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Ymittos Athens, Greece

Rakopoulos D.C.,National Technical University of Athens | Rakopoulos C.D.,National Technical University of Athens | Papagiannakis R.G.,Hellenic Air Force Academy | Kyritsis D.C.,University of Illinois at Urbana - Champaign
Fuel | Year: 2011

An experimental study is conducted to evaluate the effects of using blends of diesel fuel with either ethanol in proportions of 5% and 10% or n-butanol in 8% and 16% (by vol.), on the combustion behavior of a fully-instrumented, six-cylinder, turbocharged and after-cooled, heavy duty, direct injection (DI), 'Mercedes-Benz' engine installed at the authors' laboratory. Combustion chamber and fuel injection pressure diagrams are obtained at two speeds and three loads using a developed, high-speed, data acquisition and processing system. A heat release analysis of the experimentally obtained cylinder pressure diagrams is developed and used. Plots of histories in the combustion chamber of the heat release rate and temperatures reveal some interesting features, which shed light into the combustion mechanism when using these promising bio-fuels that can be derived from biomass (bio-ethanol and bio-butanol). The key results are that with the use of these bio-fuels blends, fuel injection pressure diagrams are very slightly displaced (delayed), ignition delay is increased, maximum cylinder pressures are slightly reduced and cylinder temperatures are reduced during the first part of combustion. These results, combined with the differing physical and chemical properties of the ethanol and n-butanol against those for the diesel fuel, which constitutes the baseline fuel, aid the correct interpretation of the observed engine behavior performance- and emissions-wise. © 2010 Elsevier Ltd. All rights reserved. Source


Kliros G.S.,Hellenic Air Force Academy
Romanian Journal of Information Science and Technology | Year: 2010

Graphene nanostructures exhibit an intrinsic advantage in relation to the gate delay in three-terminal devices and provide additional benefits when operate in the quantum capacitance limit. In this paper, we developed a simple model that captures the Fermi energy and temperature dependence of the quantum capacitance for monolayer and bilayer graphene devices. Quantum capacitance is calculated from the broadened density of states taking into account electron-hole puddles and possible finite lifetime of electronic states through a Gaussian broadening distribution. The obtained results are in agreement with many features recently observed in quantum capacitance measurements on both gated monolayer and bilayer graphene devices. The temperature dependence of the minimum quantum capacitance around the charge neutrality point is also investigated. Source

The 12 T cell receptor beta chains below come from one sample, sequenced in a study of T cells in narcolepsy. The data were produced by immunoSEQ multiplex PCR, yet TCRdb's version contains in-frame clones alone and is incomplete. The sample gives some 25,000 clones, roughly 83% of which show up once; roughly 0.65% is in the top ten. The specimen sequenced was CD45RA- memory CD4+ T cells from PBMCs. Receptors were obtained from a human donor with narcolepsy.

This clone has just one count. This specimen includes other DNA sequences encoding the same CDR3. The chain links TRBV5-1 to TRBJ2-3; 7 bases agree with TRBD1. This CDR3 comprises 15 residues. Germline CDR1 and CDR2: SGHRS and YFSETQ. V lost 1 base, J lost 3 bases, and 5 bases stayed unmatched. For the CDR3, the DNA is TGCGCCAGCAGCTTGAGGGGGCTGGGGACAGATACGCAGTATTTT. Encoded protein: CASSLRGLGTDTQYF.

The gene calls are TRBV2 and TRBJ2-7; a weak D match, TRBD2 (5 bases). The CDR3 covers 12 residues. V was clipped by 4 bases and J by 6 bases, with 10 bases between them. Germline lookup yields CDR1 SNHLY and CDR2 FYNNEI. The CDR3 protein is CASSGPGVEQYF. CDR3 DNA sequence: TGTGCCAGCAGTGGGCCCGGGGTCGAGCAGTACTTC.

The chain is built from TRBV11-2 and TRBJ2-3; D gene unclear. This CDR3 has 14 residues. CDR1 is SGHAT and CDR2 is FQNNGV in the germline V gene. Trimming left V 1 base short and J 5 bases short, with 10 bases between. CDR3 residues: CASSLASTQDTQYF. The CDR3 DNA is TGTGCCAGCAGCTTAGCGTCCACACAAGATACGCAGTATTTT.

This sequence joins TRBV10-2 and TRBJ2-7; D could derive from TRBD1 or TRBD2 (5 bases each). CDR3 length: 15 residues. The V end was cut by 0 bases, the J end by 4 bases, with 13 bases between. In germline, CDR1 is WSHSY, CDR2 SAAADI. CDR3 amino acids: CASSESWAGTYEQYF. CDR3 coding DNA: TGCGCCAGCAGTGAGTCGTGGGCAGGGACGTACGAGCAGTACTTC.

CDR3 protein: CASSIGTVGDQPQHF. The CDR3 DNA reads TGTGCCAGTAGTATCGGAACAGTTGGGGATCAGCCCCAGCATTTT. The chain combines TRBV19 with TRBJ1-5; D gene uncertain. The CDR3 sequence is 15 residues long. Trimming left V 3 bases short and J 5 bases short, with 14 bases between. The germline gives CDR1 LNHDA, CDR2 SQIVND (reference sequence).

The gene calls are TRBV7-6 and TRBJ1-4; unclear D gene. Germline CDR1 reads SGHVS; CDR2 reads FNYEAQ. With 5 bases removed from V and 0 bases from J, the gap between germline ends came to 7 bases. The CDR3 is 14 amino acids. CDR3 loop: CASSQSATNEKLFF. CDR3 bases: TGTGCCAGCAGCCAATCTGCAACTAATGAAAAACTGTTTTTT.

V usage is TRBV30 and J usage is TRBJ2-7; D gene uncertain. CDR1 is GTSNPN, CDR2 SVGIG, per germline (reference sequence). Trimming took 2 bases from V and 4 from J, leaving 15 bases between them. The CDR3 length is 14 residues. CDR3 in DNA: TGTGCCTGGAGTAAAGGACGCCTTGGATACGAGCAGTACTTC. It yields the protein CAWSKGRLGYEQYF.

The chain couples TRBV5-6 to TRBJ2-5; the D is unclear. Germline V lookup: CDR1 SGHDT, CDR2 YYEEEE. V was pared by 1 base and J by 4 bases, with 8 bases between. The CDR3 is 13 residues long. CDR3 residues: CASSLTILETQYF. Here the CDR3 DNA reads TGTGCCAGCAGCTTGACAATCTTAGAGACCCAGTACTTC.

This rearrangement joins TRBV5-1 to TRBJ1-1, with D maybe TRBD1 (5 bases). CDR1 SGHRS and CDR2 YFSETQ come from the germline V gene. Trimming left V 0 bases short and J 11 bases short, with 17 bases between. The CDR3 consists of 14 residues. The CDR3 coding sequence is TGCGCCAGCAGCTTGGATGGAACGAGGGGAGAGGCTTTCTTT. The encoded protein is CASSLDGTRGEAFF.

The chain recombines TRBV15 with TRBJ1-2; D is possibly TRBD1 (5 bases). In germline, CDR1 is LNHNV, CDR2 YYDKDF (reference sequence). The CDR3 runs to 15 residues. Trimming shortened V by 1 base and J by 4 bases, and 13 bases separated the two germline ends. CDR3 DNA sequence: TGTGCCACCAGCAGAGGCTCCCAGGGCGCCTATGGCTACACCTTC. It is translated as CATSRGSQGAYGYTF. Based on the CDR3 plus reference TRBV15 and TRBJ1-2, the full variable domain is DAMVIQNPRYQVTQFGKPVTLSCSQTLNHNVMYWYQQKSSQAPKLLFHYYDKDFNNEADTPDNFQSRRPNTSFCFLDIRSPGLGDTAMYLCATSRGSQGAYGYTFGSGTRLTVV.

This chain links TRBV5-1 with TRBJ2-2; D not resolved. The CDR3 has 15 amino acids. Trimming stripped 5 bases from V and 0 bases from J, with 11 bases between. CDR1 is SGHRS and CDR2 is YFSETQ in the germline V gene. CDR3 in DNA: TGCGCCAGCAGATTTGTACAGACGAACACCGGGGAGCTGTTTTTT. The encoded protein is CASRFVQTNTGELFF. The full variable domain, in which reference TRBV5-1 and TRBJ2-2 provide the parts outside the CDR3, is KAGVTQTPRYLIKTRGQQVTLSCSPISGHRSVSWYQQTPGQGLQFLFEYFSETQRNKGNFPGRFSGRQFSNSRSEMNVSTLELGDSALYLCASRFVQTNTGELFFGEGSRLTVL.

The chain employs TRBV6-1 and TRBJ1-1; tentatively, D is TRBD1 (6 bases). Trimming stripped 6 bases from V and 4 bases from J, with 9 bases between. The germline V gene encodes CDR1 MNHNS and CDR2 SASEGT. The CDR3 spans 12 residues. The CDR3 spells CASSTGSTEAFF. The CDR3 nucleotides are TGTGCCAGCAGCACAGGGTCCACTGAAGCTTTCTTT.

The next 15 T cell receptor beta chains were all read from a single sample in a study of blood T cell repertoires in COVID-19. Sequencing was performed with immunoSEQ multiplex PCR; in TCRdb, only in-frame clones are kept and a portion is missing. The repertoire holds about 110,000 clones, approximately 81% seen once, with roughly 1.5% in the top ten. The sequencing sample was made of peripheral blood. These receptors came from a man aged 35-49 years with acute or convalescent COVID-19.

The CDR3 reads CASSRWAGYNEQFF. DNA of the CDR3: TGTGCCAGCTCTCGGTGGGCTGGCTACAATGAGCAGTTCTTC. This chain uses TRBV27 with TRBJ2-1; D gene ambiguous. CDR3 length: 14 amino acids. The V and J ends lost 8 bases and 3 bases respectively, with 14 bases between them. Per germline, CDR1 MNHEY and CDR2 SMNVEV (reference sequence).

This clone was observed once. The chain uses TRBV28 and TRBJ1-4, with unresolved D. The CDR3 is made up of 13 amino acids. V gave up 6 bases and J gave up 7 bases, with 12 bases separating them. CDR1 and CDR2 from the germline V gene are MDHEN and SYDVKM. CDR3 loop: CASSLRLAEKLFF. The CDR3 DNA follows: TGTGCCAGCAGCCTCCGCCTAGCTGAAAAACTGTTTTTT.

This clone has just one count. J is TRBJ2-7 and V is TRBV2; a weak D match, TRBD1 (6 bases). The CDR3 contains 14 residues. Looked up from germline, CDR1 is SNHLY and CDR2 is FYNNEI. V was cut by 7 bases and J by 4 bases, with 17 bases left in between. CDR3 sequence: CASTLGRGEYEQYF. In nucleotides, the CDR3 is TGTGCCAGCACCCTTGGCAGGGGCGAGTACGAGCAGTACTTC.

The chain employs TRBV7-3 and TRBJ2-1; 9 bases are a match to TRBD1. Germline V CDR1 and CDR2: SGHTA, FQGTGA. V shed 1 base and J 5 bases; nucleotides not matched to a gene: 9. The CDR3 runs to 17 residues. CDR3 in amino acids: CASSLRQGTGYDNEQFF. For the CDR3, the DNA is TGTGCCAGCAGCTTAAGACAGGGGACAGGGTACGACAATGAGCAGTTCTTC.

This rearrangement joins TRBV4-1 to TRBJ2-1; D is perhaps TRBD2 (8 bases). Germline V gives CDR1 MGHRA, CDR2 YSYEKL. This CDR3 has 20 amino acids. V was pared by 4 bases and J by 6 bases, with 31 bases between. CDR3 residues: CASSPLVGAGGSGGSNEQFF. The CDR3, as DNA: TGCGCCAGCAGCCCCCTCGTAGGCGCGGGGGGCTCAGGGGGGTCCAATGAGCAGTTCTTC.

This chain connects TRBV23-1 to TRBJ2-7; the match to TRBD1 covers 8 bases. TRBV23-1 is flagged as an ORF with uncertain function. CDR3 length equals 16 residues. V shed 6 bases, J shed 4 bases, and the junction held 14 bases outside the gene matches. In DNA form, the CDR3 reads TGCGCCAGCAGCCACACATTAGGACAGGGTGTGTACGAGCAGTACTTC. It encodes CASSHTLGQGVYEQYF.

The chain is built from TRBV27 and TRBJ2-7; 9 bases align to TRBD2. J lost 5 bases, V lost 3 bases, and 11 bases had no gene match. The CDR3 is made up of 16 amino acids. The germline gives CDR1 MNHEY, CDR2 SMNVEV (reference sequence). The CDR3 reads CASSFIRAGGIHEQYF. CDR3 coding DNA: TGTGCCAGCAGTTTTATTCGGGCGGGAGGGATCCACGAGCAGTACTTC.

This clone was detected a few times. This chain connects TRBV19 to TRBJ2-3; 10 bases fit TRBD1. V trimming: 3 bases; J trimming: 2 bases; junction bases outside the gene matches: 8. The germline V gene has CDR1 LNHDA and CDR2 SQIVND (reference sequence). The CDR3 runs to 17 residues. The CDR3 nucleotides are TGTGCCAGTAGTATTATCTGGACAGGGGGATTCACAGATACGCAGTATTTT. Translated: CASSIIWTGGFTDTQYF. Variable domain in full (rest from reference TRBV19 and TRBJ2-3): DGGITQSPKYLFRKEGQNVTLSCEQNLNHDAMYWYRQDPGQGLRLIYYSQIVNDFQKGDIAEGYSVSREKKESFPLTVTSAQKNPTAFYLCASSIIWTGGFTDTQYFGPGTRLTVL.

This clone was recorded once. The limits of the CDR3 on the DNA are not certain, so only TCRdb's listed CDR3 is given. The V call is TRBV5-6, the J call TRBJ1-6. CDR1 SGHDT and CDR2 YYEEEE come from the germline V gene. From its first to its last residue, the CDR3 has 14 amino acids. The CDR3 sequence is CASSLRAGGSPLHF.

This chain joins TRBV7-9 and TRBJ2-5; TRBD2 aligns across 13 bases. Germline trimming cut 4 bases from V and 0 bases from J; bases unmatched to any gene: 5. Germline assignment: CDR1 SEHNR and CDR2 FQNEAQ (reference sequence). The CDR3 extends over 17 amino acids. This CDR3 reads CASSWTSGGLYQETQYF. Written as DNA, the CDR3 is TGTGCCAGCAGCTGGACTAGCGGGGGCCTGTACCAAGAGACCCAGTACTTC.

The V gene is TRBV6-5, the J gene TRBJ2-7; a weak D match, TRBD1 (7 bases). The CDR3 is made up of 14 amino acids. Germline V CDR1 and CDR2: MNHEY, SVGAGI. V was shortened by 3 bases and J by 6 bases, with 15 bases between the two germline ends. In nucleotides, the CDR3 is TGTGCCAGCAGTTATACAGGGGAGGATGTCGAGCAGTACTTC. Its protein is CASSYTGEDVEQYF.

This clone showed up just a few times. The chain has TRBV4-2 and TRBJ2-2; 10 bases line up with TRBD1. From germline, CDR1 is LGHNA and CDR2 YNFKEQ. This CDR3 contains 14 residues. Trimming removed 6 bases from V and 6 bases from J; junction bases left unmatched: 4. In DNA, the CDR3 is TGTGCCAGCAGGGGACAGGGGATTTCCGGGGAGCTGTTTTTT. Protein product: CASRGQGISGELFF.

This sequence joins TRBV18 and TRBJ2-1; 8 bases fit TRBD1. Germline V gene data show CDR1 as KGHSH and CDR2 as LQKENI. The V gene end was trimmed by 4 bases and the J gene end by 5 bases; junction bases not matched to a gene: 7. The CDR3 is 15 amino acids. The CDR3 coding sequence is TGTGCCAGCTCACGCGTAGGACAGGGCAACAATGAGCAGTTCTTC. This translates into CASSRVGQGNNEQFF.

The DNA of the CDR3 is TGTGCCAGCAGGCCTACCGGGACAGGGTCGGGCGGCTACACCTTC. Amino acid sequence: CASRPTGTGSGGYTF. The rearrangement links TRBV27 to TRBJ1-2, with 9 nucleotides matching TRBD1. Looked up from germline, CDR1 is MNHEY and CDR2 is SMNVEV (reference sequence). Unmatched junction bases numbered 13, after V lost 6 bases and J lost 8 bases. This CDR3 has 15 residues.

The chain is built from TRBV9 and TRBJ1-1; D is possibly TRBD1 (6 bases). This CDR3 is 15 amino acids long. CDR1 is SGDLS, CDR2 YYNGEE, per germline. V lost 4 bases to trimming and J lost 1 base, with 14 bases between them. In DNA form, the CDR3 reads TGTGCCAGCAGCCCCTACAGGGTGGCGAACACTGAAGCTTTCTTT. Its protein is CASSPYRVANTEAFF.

Kehayas N.,Hellenic Air Force Academy
Journal of Aircraft | Year: 2011

It has been suggested that the basic configuration of subsonic civil transport aircraft is nearing its full evolutionary potential and a departure in the form of a new configuration or technology is needed. To accomplish this objective, a number of alternative concepts have been proposed, one of which is based on the jet flap. In this paper, the propulsion system of a jet-flapped subsonic civil transport aircraft design is evaluated. The jet engines of this design are embedded in the wings and exhaust through fishtail diffuser ducts, from high-aspect-ratio nozzles located at a small control flap at the trailing edge. The aim is to match jet engine, fishtail duct geometry and jet momentum coefficient requirements. It is found that it is possible to achieve the exceptional lift-to-drag ratios of the jet flap using very high bypass ratio geared turbofans operating at a lower temperature. The resulting jet-flapped design exhibits lift-to-drag ratios of over 60 without any significant effects on specific fuel consumption or weight. The jet-flapped design is then compared with other advanced technology designs and comes first on fuel consumption per seat . km, as well as in other areas of interest such as safety, emissions, and noise. © Copyright 2010. Source


Kliros G.S.,Hellenic Air Force Academy
Proceedings of the International Semiconductor Conference, CAS | Year: 2010

We present a simple phenomenological model for the quantum capacitance of bilayer graphene. Quantum capacitance is calculated from the broadened density of states taking into account electron-hole puddles and possible finite lifetime of electronic states through a Gaussian broadening distribution. The obtained results are in agreement with many features recently observed in quantum capacitance measurements on gated bilayer graphene. The temperature dependence of quantum capacitance is also investigated. © 2010 IEEE. Source


Kliros G.S.,Hellenic Air Force Academy
Proceedings of the International Conference on Microelectronics, ICM | Year: 2010

Gate voltage control of carrier density and quantum capacitance is an important step for understanding the device physics and assessing the performance of nanoscale transistors. In this paper, we present a simple phenomenological model for the carrier density and quantum capacitance of graphene nanoribbon field-effect transistors as functions of gate voltage, Fermi level position and temperature. Quantum capacitance is calculated from the broadened density of states incorporating the presence of electron-hole puddles and possible finite lifetime of electronic states through a Gaussian broadening distribution. Thin gate-insulators of high-κ dielectric constant are used in our calculations in order to approach the quantum capacitance limit. © 2009 IEEE. Source

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